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Are you Sabotaging your Training Efforts by Neglecting Basic Nutrition?
Publish Date : 1/10/2006 6:11:12 AM Source : Barry Boswell
routine while taking nutritional supplements but are not paying attention to
basic nutrition than you are essentially throwing away a good portion of the
benefits you are gaining from your workouts.
Basic nutrition is absolutely essential to making the most of your sports training.
Food calories supply energy and nutrients to the body during exercise.
Without proper basic nutrition you loss energy more quickly resulting in a
less intense workout. While simple sugars are used up almost immediately,
complex sugars or complex carbohydrates provide prolonged energy to the
muscles during exercise. Protein is composed of amino acids which support
growing muscles. In fact, basic nutritional deficits can cause you to lose hard
earned muscle to muscle tissue breakdown or catabolism.
According to Joel Marion, prior Body for Life 2001 Grand Champion, not
only are the foods you eat important but proper timing in relation to workouts
plays a vital role in maximizing your performance, optimizing fat loss, and
minimizing muscle loss. The intensity of your workout is directly related to the
amount of calories and fat you burn. You can not be at full intensity if you are
suffering from lack of proper nutrition.
In addition, intense exercise can increase muscle loss in people who are not
meeting their caloric needs.(1)
There are six nutrients needed on a daily basis. These include: water, vitamins,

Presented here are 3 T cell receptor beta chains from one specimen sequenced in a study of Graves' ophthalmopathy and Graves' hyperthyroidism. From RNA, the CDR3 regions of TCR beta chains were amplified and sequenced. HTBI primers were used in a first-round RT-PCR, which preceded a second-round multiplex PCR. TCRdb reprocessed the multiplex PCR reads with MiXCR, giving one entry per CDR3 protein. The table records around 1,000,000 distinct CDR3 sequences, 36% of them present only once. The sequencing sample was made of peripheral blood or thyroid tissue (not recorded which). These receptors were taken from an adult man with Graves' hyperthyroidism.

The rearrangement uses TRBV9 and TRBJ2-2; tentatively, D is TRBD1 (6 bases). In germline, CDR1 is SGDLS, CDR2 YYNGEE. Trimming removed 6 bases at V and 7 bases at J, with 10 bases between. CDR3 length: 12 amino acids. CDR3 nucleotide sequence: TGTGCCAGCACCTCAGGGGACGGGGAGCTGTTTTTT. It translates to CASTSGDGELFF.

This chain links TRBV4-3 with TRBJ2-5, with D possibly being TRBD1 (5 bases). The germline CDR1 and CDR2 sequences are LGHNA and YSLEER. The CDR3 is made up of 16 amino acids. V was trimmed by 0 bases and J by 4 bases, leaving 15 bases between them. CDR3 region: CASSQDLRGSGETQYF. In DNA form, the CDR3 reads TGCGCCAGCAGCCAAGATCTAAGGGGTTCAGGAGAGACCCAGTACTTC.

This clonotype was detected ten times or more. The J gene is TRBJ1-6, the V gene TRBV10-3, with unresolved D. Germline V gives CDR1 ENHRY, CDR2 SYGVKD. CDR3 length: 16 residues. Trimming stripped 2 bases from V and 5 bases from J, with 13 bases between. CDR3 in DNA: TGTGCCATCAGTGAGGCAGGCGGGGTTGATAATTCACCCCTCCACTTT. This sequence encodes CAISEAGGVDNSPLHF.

minerals, fats, carbohydrates and proteins. There are three types of calories
including: carbohydrates, fats, and protein. Carbohydrates are converted to
sugars during exercise. Complex carbohydrates are what your body needs to
perform at optimum levels. Fats also fuel the body for exercise. Saturated fat is
what you should strive to avoid while monounsaturated fat is the least
detrimental to the body. Protein helps build and maintain muscle mass.
Foods high in protein include chicken, egg whites, lean beef, beans and skim milk.
It is recommended that your daily diet consists of 50% carbohydrates, 30% fat,
and 20% protein. If you exercise regularly you may want to increase your
carbohydrates and protein intake while slightly decreasing your fats.
To improve your nutrition you should try to consume five servings of fruits and
vegetables per day, drink eight glasses of water (more if you are consuming a
lot of proteins and complex carbohydrates), eliminate junk food and unnecessary
fat like in whole milk, and consume only lean meats. If you want to maximize your
work outs while eliminating unnecessary muscle breakdown, it is recommended
that you consume a nutritional supplement before and after workouts to restore
glycogen and creatine levels, decrease muscle tissue catabolism, and encourage
muscle tissue growth.
1. Marion, Joel. Active Nutrition. www.eas.com/nutrition/articles.asp?cmsID=1038
About the Author
Barry Boswell is a Independent Distributor for Xtend Life Natural Products, the
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